fog among trees

What Is a Cloud Forest? Definition, Destinations, and Destruction

Steve Russell - June 11, 2024

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When people say you’re walking around with your head in the clouds, you don’t imagine yourself walking in a dense forest shaded by tree canopies. It sounds like a fantasy, but a cloud forest is a real ecosystem designation. It is one of the most complex and prolific on the planet. Where are they, and what sets them apart from regular forests?

What Is a Cloud Forest?

A cloud forest is found in mountainous areas in tropical climates. Lots of rainfall paired with the high elevations of anywhere between 3,000 and 8,000 feet generate clouds among the naturally occurring green canopy. This type of cloud cover is called a silvagenitus. This obscures and prevents much sunlight from hitting the forest floor. Instead, the clouds fall to the ground as a fog, nourishing species that thrive on the constant humidity and moisture.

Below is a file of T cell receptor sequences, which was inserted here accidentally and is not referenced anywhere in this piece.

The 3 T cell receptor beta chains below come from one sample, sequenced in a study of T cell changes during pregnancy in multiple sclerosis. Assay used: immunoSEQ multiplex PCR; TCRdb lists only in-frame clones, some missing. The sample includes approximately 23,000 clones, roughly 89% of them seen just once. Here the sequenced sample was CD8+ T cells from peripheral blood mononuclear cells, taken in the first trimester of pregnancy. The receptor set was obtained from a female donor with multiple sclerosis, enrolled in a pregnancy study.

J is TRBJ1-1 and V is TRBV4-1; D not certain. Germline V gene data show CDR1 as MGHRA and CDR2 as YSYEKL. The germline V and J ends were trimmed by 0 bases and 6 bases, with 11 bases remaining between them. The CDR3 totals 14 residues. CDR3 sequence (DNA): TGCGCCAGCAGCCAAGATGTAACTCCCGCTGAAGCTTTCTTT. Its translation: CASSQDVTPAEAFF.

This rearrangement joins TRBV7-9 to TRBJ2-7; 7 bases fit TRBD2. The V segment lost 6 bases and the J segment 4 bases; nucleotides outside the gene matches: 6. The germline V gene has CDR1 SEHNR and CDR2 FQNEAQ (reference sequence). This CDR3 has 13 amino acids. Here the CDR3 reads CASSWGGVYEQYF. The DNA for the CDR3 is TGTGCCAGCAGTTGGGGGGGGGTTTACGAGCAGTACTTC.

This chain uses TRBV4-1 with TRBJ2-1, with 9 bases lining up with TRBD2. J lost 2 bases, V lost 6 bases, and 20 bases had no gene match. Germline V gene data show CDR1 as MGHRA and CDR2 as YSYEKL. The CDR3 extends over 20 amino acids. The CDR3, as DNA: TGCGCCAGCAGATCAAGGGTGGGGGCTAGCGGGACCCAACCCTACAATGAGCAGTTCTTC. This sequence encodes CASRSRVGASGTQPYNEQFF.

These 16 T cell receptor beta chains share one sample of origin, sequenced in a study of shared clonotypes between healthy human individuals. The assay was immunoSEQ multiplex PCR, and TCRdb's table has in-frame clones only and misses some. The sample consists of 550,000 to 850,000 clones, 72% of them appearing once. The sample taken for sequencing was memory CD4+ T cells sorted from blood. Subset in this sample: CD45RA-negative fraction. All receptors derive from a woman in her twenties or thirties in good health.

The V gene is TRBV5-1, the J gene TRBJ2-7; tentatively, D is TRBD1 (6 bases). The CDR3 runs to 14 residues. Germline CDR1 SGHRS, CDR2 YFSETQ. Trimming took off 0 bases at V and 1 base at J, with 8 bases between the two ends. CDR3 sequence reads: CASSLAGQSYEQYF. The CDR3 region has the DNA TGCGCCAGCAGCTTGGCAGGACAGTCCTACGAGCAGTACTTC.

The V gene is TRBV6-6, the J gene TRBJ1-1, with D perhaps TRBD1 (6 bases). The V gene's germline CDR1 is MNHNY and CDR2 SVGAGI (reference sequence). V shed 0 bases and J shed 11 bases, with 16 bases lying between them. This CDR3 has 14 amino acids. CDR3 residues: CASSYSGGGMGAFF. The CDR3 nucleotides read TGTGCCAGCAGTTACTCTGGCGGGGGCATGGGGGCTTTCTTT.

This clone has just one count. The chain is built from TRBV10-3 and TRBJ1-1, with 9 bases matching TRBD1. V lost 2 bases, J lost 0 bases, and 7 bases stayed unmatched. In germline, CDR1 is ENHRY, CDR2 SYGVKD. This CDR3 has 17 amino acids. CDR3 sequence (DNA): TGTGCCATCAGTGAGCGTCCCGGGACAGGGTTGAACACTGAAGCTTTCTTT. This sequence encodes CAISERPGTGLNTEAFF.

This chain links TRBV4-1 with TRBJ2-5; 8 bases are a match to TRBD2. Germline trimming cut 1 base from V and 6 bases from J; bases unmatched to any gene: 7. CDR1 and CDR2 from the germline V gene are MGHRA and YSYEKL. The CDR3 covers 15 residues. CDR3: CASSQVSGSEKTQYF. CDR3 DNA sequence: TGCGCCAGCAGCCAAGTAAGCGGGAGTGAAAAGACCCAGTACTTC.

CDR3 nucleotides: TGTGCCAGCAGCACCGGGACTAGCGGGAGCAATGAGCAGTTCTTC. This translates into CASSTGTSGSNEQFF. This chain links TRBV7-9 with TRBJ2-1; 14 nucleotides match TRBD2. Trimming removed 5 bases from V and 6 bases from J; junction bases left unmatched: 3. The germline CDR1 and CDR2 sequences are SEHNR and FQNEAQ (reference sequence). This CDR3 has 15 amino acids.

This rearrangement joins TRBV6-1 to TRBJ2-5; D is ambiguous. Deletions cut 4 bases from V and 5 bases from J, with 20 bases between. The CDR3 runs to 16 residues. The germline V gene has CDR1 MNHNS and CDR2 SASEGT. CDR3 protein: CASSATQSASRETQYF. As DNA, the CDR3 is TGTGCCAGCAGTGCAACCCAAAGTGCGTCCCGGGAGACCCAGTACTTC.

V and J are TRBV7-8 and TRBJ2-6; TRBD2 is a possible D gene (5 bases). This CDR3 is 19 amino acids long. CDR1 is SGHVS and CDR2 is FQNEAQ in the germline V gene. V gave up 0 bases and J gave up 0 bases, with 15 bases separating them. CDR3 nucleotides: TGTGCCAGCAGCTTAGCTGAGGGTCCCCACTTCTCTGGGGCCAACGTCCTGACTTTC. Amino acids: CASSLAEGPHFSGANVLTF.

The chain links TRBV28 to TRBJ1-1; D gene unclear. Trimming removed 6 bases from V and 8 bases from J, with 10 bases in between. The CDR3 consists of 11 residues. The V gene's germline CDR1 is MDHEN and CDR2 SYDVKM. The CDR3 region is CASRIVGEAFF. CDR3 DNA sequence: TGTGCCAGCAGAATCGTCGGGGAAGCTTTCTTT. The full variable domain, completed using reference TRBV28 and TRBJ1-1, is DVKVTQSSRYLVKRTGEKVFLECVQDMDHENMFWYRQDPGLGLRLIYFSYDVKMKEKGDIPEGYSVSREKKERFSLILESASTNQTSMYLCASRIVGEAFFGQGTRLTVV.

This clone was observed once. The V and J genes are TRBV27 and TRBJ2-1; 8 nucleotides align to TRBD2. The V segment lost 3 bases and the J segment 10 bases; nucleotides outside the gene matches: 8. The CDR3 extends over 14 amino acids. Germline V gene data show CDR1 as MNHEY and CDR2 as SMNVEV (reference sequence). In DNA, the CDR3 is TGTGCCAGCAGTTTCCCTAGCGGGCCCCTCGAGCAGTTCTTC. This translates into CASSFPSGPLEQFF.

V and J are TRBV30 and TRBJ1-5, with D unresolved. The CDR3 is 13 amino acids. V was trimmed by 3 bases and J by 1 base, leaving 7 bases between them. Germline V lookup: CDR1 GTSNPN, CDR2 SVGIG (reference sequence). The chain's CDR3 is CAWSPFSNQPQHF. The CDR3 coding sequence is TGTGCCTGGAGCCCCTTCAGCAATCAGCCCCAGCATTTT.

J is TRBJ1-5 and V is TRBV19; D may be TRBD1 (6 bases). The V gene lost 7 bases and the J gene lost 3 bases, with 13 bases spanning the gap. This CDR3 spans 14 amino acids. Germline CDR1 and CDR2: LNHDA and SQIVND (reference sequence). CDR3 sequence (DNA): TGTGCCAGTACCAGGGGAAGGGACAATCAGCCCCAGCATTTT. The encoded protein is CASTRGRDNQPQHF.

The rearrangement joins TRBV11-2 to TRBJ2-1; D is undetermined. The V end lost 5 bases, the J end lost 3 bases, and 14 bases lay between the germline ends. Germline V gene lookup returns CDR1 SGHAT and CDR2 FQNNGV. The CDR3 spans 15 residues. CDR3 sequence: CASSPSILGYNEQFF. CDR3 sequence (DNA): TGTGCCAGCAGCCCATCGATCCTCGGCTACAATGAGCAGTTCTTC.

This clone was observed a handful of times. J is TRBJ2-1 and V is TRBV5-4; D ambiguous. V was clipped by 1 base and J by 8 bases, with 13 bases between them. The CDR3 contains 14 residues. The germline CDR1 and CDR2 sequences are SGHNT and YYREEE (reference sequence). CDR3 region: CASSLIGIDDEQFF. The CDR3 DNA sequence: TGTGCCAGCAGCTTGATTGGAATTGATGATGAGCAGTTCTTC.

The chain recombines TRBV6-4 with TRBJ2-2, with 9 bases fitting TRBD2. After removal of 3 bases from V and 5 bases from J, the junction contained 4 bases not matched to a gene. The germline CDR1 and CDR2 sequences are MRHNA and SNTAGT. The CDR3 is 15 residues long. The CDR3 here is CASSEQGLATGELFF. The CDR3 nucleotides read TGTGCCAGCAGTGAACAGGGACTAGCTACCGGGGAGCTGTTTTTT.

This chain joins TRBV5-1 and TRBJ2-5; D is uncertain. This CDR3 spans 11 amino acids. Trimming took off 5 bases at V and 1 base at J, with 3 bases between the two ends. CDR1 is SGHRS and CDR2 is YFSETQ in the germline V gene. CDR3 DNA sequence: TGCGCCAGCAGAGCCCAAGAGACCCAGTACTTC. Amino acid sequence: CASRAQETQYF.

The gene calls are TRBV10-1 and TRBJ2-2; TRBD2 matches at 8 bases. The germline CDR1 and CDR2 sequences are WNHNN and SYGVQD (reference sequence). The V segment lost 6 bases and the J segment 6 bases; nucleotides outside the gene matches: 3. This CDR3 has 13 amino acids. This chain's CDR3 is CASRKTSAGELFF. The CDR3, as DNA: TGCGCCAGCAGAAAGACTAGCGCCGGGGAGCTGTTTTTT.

Because cloud forests require these specific conditions, they are not found in many places around the world. Places like Southeast Asia, east Africa, and Central America are several locations that have the right metrics to form a cloud forest.

Though the cloud cover is what gives these forests their name, other characteristics include a lot of moss coverage. The excess moisture from the clouds foster this rich environment. The lush and thriving plant life also provides a home to countless other species, making cloud forests some of the most biodiverse habitats on Earth. 

They comprise less than 1% of environments worldwide and contain over 3,700 species of mammals, birds, amphibians, and tree ferns. Many of these species are exclusive to cloud forests. The tree species may be less varied compared to drier forests, but the amount of other flora living there still makes it unique and fruitful.

fog over forest

What Are the Most Well-Known Cloud Forests?